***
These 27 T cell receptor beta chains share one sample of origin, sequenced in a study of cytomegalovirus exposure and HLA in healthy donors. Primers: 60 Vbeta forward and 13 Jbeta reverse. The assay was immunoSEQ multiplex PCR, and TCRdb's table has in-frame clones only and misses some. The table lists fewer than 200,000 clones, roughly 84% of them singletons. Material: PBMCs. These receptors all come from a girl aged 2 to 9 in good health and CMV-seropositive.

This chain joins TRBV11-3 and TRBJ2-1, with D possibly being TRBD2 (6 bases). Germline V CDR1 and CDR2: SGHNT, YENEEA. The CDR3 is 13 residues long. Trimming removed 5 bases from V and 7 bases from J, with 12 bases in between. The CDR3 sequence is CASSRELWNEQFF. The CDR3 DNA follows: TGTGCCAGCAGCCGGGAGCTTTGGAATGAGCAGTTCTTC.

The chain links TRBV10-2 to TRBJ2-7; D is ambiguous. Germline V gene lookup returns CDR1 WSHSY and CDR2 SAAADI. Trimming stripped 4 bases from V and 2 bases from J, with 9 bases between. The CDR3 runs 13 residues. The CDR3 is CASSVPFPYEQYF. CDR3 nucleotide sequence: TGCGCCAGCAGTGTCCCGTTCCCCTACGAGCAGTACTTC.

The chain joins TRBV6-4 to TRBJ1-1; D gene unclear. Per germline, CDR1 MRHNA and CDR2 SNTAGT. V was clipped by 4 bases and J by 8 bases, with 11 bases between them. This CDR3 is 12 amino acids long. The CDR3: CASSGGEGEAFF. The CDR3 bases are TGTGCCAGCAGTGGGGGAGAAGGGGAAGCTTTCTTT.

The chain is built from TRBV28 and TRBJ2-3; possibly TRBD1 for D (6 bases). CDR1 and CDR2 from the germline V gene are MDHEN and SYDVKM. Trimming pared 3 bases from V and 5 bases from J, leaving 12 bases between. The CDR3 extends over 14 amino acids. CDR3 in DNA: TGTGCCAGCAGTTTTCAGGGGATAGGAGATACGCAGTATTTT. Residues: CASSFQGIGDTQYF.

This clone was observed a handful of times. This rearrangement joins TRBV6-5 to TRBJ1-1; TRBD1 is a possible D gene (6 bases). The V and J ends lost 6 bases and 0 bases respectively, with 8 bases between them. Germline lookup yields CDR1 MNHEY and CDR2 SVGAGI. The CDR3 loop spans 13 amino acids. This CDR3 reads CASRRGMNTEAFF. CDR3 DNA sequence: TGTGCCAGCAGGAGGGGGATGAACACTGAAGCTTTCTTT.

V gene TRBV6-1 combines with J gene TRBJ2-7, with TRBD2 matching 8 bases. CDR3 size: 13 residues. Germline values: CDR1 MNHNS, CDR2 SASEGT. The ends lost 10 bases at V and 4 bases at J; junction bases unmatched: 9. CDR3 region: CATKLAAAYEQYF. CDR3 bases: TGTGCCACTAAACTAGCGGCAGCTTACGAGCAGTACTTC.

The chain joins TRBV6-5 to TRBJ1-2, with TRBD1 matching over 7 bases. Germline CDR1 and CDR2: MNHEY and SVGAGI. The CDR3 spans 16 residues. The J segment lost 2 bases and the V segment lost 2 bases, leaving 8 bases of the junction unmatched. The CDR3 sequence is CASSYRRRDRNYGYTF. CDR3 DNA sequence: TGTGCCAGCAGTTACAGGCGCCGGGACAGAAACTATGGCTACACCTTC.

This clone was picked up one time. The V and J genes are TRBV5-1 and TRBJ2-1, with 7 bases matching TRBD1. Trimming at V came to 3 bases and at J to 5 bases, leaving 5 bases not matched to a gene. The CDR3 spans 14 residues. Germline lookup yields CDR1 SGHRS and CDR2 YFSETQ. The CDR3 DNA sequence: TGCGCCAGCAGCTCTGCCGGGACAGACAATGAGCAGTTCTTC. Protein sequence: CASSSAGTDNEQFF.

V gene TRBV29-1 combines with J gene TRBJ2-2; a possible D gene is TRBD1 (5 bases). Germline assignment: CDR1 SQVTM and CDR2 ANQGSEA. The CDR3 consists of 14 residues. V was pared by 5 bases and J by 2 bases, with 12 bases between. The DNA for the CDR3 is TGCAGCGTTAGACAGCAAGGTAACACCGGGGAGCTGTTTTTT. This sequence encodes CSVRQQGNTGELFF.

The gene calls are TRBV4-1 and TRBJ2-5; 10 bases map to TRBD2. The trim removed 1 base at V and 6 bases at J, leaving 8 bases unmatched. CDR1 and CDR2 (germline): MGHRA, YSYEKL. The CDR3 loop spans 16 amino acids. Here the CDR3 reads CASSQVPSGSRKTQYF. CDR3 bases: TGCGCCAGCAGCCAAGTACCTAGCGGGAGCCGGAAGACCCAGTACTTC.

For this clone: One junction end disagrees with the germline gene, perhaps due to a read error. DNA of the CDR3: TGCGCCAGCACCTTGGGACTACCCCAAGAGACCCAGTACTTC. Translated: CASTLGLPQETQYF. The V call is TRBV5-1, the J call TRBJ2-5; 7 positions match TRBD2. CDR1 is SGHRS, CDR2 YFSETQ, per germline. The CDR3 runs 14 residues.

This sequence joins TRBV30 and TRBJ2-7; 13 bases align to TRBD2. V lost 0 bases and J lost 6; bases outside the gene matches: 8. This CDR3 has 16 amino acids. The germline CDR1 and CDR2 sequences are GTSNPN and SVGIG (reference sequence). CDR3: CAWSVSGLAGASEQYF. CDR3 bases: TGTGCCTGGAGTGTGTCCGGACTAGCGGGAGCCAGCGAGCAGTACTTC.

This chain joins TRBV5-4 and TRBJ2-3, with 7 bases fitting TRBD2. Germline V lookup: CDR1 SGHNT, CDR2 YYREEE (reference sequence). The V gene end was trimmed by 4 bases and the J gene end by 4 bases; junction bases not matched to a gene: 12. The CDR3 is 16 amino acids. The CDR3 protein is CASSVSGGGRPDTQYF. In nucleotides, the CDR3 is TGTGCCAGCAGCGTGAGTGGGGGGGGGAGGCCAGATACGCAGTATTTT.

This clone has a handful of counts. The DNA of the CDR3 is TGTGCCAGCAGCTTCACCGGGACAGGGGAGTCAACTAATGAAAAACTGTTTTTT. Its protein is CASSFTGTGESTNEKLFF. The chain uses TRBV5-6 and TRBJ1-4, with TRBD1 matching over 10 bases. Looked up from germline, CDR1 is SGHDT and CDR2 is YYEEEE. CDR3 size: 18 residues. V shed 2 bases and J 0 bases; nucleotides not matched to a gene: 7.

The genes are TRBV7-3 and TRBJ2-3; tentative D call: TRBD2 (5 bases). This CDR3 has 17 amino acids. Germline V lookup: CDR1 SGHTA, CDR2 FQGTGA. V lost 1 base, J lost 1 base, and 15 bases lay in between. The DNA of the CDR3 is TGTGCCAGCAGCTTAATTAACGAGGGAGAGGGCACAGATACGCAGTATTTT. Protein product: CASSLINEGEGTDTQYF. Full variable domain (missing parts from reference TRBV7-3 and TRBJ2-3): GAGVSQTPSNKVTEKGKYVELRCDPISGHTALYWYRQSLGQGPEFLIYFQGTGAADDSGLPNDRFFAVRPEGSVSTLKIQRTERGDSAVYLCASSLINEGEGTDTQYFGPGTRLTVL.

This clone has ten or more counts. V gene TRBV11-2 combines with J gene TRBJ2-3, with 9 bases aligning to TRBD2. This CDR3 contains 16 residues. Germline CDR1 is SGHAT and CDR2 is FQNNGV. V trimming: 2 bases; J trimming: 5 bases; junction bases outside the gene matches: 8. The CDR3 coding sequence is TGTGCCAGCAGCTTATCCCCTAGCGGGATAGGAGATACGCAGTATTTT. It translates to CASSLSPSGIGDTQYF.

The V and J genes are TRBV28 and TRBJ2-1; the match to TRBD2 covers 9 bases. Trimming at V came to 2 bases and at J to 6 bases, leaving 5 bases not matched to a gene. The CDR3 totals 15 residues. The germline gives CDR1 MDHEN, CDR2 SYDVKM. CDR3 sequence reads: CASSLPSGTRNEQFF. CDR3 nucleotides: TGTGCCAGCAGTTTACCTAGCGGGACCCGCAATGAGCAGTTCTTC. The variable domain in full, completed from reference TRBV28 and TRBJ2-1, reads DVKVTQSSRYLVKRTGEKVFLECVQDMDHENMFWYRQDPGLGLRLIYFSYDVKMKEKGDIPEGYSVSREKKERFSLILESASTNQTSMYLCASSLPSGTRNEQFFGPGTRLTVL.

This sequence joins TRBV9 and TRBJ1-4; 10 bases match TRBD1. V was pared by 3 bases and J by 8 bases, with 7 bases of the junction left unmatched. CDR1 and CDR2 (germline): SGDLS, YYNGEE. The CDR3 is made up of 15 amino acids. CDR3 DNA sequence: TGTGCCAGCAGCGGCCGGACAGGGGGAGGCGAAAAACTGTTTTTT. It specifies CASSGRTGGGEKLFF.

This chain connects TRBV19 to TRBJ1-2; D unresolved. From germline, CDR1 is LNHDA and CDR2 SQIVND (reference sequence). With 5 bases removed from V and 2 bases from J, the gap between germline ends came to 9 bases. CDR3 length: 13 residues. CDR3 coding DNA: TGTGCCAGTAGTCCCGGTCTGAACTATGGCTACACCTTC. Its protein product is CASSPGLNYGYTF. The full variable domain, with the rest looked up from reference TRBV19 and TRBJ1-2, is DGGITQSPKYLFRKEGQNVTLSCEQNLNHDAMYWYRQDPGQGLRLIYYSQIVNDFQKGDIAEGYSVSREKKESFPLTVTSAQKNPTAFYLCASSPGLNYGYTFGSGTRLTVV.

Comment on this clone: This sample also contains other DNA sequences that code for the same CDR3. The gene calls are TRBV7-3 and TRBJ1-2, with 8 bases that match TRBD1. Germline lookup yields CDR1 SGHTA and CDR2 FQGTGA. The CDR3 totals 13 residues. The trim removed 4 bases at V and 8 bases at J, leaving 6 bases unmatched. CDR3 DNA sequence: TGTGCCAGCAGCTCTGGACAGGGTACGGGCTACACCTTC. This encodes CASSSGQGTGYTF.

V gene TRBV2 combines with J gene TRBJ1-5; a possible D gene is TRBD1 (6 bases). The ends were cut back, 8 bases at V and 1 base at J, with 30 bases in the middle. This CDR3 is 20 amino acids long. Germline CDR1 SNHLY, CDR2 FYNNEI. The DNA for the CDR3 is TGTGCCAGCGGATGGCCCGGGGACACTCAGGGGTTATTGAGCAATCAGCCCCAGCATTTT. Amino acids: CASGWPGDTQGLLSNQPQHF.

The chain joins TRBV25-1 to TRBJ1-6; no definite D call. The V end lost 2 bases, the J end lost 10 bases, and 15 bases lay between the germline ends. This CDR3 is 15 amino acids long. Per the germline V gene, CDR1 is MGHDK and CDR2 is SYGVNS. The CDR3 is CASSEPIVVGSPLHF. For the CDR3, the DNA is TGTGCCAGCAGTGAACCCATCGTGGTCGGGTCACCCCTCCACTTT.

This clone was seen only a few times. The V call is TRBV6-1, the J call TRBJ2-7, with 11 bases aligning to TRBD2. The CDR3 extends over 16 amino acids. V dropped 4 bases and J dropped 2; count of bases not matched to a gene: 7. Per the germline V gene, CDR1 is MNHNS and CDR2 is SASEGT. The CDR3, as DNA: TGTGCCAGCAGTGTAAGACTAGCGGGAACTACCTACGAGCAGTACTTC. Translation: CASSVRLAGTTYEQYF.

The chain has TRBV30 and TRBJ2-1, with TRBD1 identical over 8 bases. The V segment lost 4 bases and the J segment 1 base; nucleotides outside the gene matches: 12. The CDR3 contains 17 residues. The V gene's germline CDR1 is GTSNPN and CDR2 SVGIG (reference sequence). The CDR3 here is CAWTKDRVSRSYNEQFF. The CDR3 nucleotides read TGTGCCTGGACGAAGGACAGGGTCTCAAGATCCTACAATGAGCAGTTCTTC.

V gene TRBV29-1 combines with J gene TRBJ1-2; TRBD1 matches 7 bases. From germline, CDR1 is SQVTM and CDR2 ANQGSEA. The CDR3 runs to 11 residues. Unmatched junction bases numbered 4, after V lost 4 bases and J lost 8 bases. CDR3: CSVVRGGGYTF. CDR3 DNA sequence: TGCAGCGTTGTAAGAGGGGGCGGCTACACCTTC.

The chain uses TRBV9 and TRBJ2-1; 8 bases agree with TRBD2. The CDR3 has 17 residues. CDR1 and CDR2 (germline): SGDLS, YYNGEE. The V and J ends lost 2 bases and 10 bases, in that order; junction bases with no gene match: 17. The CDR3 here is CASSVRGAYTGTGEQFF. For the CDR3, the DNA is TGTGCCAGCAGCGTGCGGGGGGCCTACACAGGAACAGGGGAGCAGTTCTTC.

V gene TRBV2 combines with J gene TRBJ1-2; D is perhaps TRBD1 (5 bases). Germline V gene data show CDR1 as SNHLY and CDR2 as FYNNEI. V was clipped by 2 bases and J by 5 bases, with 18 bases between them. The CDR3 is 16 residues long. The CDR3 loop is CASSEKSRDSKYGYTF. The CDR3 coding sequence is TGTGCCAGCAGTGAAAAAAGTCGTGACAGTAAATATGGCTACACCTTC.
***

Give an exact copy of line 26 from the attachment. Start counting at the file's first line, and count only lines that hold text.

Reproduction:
V gene TRBV29-1 combines with J gene TRBJ1-2; TRBD1 matches 7 bases. From germline, CDR1 is SQVTM and CDR2 ANQGSEA. The CDR3 runs to 11 residues. Unmatched junction bases numbered 4, after V lost 4 bases and J lost 8 bases. CDR3: CSVVRGGGYTF. CDR3 DNA sequence: TGCAGCGTTGTAAGAGGGGGCGGCTACACCTTC.